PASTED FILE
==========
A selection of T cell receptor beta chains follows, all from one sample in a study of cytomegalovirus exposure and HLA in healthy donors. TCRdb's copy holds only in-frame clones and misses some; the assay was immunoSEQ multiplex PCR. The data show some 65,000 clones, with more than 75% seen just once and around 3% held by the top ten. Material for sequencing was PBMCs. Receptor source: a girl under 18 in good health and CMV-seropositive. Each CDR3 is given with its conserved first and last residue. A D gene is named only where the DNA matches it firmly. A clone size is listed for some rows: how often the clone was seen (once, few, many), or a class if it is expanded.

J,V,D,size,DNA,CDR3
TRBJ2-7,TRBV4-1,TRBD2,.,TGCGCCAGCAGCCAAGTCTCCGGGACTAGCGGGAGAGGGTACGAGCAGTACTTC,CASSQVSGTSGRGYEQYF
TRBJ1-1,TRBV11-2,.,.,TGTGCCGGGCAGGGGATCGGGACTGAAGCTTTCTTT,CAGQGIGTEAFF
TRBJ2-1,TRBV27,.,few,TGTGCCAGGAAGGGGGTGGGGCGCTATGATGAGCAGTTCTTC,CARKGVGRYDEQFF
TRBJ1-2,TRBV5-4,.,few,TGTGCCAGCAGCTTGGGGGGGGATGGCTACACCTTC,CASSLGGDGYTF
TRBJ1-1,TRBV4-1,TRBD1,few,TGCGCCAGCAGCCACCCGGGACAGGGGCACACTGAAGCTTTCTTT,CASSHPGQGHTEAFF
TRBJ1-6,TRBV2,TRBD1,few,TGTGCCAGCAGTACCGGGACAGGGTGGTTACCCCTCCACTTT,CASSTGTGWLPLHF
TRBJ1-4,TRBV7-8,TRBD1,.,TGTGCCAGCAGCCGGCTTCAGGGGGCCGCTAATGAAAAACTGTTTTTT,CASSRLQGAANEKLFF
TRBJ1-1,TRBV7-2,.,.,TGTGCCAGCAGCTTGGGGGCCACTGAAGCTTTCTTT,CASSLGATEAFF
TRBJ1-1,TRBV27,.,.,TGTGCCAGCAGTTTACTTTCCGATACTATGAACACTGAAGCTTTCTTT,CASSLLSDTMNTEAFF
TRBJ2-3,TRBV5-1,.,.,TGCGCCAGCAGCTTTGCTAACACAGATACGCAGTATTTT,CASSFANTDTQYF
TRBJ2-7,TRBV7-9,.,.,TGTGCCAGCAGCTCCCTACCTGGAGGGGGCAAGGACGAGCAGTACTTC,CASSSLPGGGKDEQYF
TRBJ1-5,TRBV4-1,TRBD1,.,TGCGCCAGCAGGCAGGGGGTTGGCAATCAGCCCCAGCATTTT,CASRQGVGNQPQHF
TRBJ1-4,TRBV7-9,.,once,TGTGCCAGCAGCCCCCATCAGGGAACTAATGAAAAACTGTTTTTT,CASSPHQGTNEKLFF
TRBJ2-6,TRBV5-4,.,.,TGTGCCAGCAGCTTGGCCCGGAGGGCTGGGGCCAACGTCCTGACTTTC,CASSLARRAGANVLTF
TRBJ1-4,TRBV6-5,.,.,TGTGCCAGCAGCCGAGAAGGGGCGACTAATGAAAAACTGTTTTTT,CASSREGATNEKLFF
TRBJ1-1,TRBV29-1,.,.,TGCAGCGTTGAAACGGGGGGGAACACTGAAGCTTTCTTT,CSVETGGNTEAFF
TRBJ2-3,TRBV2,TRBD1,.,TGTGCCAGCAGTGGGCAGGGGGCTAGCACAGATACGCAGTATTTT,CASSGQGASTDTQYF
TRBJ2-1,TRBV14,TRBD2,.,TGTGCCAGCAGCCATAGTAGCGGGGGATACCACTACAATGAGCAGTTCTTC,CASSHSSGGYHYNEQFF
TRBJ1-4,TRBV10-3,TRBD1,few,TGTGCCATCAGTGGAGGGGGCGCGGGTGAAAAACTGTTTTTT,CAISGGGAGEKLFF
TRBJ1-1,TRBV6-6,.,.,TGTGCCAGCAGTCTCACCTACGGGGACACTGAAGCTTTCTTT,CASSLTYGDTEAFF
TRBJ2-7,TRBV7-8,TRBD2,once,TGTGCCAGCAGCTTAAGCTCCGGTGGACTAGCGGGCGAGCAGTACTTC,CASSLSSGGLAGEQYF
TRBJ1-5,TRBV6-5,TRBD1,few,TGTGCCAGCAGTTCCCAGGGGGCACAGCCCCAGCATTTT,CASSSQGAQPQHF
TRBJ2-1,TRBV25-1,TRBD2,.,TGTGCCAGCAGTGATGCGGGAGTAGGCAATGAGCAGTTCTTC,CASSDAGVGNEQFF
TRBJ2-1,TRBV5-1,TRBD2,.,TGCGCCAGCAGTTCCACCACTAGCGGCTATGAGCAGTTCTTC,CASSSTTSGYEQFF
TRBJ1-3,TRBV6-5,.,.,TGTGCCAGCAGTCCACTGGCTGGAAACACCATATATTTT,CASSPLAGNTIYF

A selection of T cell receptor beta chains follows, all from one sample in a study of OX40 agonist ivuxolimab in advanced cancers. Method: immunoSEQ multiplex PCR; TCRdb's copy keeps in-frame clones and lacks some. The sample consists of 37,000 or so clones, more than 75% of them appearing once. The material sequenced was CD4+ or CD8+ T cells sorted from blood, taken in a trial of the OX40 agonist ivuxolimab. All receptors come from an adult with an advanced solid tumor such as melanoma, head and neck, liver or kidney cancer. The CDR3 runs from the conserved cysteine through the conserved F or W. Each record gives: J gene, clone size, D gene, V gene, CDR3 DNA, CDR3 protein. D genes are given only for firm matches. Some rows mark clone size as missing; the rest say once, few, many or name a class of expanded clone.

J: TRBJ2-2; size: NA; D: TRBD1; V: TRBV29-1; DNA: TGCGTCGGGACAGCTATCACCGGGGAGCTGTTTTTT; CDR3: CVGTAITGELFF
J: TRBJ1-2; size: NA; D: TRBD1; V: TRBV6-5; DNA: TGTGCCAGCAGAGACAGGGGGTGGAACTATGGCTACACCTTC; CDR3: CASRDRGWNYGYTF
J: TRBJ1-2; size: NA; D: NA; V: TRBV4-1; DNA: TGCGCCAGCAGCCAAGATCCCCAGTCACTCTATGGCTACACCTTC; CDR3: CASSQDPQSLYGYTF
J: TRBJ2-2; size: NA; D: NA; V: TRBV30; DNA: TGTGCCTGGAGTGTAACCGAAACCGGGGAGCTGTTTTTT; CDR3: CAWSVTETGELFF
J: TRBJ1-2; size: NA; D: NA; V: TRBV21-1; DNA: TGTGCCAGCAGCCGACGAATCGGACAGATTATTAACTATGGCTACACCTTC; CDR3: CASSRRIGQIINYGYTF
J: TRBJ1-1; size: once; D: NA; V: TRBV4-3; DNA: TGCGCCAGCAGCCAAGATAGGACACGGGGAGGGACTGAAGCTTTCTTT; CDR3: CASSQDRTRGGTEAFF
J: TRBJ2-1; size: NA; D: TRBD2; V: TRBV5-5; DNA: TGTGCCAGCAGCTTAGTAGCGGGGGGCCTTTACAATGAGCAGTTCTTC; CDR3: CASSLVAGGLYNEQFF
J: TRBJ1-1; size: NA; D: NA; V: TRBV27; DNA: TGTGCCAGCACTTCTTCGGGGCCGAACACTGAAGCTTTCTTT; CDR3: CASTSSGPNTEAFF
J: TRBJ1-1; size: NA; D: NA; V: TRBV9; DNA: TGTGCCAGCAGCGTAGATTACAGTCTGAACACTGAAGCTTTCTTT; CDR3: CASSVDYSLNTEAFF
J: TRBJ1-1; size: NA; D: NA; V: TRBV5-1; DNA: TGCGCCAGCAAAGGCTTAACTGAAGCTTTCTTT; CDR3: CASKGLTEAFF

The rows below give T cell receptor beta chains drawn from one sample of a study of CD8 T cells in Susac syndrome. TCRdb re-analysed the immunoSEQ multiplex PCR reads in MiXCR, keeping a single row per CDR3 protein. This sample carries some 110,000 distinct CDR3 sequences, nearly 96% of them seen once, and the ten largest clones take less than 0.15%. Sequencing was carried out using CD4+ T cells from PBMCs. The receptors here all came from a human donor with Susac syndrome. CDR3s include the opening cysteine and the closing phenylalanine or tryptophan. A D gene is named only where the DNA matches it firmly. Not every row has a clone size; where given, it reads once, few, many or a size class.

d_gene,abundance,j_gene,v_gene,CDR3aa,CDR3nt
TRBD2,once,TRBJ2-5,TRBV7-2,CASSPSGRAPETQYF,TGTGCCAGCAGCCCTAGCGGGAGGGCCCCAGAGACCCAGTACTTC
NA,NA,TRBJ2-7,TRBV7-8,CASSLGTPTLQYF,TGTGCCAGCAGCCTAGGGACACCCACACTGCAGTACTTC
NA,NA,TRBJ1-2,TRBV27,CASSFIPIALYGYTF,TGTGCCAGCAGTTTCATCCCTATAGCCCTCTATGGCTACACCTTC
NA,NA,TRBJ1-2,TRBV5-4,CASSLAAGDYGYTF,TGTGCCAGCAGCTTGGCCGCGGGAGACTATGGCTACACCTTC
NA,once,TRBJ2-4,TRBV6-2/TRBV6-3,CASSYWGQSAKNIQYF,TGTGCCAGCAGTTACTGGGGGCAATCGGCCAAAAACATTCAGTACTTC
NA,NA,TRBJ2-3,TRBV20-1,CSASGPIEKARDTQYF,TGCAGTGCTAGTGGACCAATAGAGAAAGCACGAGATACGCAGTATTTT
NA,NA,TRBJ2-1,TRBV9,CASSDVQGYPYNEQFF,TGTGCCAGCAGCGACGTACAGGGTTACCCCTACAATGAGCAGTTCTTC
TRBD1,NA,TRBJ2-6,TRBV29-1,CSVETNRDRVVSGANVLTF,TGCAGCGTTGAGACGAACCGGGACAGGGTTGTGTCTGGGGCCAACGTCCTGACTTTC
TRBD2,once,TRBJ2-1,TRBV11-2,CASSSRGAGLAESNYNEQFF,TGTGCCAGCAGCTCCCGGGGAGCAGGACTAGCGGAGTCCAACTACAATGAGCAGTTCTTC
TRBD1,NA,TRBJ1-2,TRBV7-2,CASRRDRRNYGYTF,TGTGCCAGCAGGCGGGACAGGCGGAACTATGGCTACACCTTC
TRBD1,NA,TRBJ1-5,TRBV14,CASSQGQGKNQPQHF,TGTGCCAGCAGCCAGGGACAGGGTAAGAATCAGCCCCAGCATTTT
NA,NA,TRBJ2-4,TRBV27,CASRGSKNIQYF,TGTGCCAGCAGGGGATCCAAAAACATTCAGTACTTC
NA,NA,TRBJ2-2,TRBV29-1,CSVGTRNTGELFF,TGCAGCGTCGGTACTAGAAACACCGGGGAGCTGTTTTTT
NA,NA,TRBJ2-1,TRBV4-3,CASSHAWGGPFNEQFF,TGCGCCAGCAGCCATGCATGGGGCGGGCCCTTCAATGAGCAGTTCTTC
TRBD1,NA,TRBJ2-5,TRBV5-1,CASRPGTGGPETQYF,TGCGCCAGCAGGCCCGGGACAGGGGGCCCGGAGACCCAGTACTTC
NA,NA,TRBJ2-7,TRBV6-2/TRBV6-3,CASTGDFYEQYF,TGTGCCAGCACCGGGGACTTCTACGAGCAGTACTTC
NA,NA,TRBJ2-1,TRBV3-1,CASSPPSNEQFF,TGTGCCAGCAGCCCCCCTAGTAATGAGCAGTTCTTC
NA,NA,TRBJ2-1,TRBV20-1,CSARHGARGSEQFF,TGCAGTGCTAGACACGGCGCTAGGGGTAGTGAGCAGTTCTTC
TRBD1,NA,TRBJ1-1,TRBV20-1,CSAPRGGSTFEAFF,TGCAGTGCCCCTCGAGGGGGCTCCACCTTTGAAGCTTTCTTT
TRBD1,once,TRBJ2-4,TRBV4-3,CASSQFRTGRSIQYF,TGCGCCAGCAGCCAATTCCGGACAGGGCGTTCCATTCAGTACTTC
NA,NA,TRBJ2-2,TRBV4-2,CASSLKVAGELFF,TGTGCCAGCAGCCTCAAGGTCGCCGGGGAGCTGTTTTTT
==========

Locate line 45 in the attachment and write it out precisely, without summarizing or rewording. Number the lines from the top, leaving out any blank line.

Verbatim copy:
NA,once,TRBJ2-4,TRBV6-2/TRBV6-3,CASSYWGQSAKNIQYF,TGTGCCAGCAGTTACTGGGGGCAATCGGCCAAAAACATTCAGTACTTC